Nearly a year after federal prosecutors launched a devastating and unprecedented case against Virginia’s 71st governor, U.S. District Judge James R. Spencer will sentence former Gov. Robert F. McDonnell Tuesday, a proceeding that will likely stretch into the afternoon.
McDonnell is expected to address the court before his sentence is revealed, delivering his first major public statement and reflections on his Sept. 4 conviction.
The McDonnell defense is prepared to call several character witnesses to testify on the former governor’s behalf, with typically 10 people allowed around 15 minutes each in federal cases.
Family members and close allies within the governor’s inner circle will gather before the 10 a.m. hearing, and if called, will face cross examination by the government.
According to prosecutors with extensive knowledge of the proceedings, if Spencer sentences McDonnell to prison, it is unlikely the former governor will be immediately taken into custody. Instead, he will be able to self-report for several weeks.
McDonnell would be instructed to turn himself in to U.S. Marshals at Richmond’s federal courthouse at a certain date, or report to a designated prison weeks down the road.
McDonnell’s defense team has up to 10 days after sentencing to file an appeal. Government prosecutors are asking Spencer for a sentence between 10 years and one month in prison, to as long as 12 years and seven months behind bars.
The defense has asked Spencer for a sentence of 6,000 hours of rigorous community service over a span of three years. Under those terms, McDonnell would work an average of 6.4 hours per day, assuming one day off each week.
One major question remaining before Tuesday’s proceeding is what, if any, effect will 440 letters from McDonnell supporters have on Spencer’s decision?
After days reading through each letter from family members, a former news anchor, felons, and people who believe McDonnell is the most honorable person they know, three letters from non-family members separate themselves from the rest – and have eluded significant news coverage.
Janet Vestal Kelly, Virginia's former secretary of the commonwealth, writes in an eight-page letter that McDonnell did not know how to handle his wife, and compared his lack of action to behavior seen in a domestic abuse situation.
“I believe that, even after 38 years of marriage, [McDonnell] has a deep-seated inability to adequately know how to handle his wife’s behavior,” Kelly writes. “I would equate this to some type of victim syndrome in domestic violence situations. Please know that I have personally dealt with situations involving domestic violence, and I say that with this seriousness that this opinion deserves. Emotionally abusive instances were common and severe, as the testimony at trial indicated.”
“I love Maureen – albeit imperfectly – and do not blame her for the circumstances,” Kelly continues. “And I am sick that, because of this secret domino that caused many others to fall, they are convicted felons.”
A second letter is taken straight from the headlines in Northern Virginia – involving the case of alleged serial killer Charles Severance.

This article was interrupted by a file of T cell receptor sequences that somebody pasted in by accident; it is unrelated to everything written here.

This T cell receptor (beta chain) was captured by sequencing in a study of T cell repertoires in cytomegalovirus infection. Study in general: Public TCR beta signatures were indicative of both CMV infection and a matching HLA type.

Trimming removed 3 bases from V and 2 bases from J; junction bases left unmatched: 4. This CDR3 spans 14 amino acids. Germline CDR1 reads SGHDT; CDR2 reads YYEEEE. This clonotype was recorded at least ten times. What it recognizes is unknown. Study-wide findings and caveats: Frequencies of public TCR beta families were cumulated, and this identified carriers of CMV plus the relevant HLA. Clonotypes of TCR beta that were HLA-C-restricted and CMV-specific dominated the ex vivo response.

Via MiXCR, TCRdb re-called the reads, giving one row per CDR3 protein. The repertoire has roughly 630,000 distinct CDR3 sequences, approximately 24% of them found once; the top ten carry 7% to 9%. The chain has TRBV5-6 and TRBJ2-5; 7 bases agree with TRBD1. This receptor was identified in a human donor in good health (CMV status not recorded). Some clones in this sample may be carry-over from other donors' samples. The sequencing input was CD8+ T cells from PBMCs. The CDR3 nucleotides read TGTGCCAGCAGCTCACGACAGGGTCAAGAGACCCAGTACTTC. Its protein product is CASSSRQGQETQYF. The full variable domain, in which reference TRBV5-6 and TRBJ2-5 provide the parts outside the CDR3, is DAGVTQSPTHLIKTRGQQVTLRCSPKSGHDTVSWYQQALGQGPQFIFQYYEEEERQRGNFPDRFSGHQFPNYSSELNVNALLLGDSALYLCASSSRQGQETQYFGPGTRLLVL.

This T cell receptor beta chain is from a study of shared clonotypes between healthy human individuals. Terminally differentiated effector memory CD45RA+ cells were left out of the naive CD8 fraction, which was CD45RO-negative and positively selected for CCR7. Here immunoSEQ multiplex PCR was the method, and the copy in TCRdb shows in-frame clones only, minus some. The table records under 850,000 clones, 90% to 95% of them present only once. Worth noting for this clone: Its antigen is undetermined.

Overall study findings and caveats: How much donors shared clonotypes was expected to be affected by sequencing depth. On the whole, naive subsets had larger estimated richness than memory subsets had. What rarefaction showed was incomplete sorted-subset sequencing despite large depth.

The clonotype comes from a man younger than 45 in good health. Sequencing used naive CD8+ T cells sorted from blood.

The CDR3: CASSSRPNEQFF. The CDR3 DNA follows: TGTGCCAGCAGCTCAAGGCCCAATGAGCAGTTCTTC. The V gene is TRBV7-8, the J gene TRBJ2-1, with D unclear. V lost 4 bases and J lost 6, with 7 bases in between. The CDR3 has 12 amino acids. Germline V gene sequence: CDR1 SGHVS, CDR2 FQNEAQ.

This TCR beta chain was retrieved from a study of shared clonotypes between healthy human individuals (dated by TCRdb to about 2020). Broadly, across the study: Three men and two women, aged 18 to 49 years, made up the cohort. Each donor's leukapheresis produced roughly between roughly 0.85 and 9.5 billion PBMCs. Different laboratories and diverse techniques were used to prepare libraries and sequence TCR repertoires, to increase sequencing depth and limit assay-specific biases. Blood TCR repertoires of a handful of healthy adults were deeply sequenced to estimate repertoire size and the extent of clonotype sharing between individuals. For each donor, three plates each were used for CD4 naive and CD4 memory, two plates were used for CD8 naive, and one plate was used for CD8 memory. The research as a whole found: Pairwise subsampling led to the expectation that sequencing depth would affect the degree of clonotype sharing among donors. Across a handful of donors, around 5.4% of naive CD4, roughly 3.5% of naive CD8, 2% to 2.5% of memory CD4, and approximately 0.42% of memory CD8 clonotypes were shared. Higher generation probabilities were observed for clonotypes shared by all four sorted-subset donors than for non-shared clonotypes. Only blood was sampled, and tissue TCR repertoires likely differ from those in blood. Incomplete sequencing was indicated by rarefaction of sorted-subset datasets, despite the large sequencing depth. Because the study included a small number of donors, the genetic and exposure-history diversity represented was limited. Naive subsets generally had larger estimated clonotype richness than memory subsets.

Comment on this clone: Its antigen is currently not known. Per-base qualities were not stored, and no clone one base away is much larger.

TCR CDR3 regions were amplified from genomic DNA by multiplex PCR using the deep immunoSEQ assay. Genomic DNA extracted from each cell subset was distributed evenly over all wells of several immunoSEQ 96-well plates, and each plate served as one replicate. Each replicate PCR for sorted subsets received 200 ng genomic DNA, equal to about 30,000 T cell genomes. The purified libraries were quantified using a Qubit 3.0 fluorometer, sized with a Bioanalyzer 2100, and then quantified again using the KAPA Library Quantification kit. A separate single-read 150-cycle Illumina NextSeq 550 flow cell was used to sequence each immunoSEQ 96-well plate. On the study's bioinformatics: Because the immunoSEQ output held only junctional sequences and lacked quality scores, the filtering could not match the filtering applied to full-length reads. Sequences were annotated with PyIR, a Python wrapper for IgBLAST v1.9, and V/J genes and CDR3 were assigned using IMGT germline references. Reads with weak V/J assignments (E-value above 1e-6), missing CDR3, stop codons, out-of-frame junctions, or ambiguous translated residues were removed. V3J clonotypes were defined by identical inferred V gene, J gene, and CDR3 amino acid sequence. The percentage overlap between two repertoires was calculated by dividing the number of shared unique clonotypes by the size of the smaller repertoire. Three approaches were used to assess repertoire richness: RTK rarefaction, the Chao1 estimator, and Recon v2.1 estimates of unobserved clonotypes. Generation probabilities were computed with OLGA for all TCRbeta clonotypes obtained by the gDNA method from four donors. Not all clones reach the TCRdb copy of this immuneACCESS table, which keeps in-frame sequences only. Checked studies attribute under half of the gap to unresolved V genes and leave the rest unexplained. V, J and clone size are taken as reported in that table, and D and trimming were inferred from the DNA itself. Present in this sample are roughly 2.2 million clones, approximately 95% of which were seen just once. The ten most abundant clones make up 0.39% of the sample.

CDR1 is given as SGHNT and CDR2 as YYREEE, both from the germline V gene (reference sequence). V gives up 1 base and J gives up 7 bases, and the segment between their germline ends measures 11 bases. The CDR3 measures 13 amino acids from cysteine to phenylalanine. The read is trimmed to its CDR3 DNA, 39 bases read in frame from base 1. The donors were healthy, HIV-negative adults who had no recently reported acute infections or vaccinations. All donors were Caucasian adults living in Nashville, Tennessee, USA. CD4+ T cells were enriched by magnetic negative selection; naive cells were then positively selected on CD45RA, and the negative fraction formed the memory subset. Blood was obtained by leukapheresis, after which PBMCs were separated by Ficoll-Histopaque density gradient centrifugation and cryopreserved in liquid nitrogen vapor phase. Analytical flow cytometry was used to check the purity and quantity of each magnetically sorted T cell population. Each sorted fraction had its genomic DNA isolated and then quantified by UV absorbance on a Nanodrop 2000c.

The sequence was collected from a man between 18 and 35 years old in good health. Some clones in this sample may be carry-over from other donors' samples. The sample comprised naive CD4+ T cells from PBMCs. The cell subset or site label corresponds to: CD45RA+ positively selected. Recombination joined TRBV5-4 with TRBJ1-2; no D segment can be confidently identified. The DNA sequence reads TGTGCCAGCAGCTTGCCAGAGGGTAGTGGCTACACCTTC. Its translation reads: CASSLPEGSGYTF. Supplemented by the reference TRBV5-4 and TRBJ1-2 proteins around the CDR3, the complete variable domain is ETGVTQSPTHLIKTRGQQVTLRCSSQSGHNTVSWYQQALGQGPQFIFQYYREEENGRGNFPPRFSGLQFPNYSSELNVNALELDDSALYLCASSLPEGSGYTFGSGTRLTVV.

The letter is from Norman J. Lodato, who graduated from Bishop Ireton High School with McDonnell in 1972. Like a multitude of letters submitted to Spencer, Lodato writes he has known McDonnell for more than 40 years since their school days in Alexandria.
Then, without naming the suspect, the letter takes a chilling turn.
“Earlier this year, tragedy struck in my own life when my wife was murdered in our home in Alexandria,” Lodato writes. “While I received countless calls and emails, Bob was one of the first people to reach out and share his condolences, as well as his fond memories of Ruthanne.”
Ruthanne Lodato played the organ at Bob and Maureen McDonnell’s wedding, and organized a high school reunion two years ago at the Executive Mansion. She is the music teacher who was shot and killed inside her own home, one of three murders allegedly committed by Charles Severance.
“In his own quiet and humble way, [McDonnell] continued to check in on how my daughters and I were doing via calls and texts and came to visit a month later,” Lodato writes. “We prayed and recounted good times we spent together with my wife.”
Then a third letter may provide insight into how Spencer will sentence the former governor.
It comes from a man who Spencer sentenced before, a political operative named Edmund A. Matricardi III.
Matricardi is the former executive director of the Republican Party of Virginia, indicted on five federal charges of eavesdropping on a Democratic conference call that included then Gov. Mark R. Warner.
“I made a mistake that resulted in the ‘GOP Eavesdropping Scandal,’" Matricardi writes. “I stood before Your Honor to plead guilty on April 1, 2003.”
“I still remember what Your Honor told me on the day I was sentenced. Your Honor said that it was tempting to ‘make an example of me’ and ‘send a message’ to the political class, but Your Honor decided to sentence me as an ‘individual.’ I was punished in a way that made me pay my debt to society but also gave me a second chance to be a better husband and father, better business partner and friend, better citizen and man. I will always be grateful for that second chance.”
Spencer sentenced Matricardi to serve three years' probation and pay a $10,000 fine.
McDonnell is unlikely to walk away as lucky.
Whatever the outcome, the drama will continue through the impending appeal process, and then the sentencing of Maureen McDonnell Feb. 20.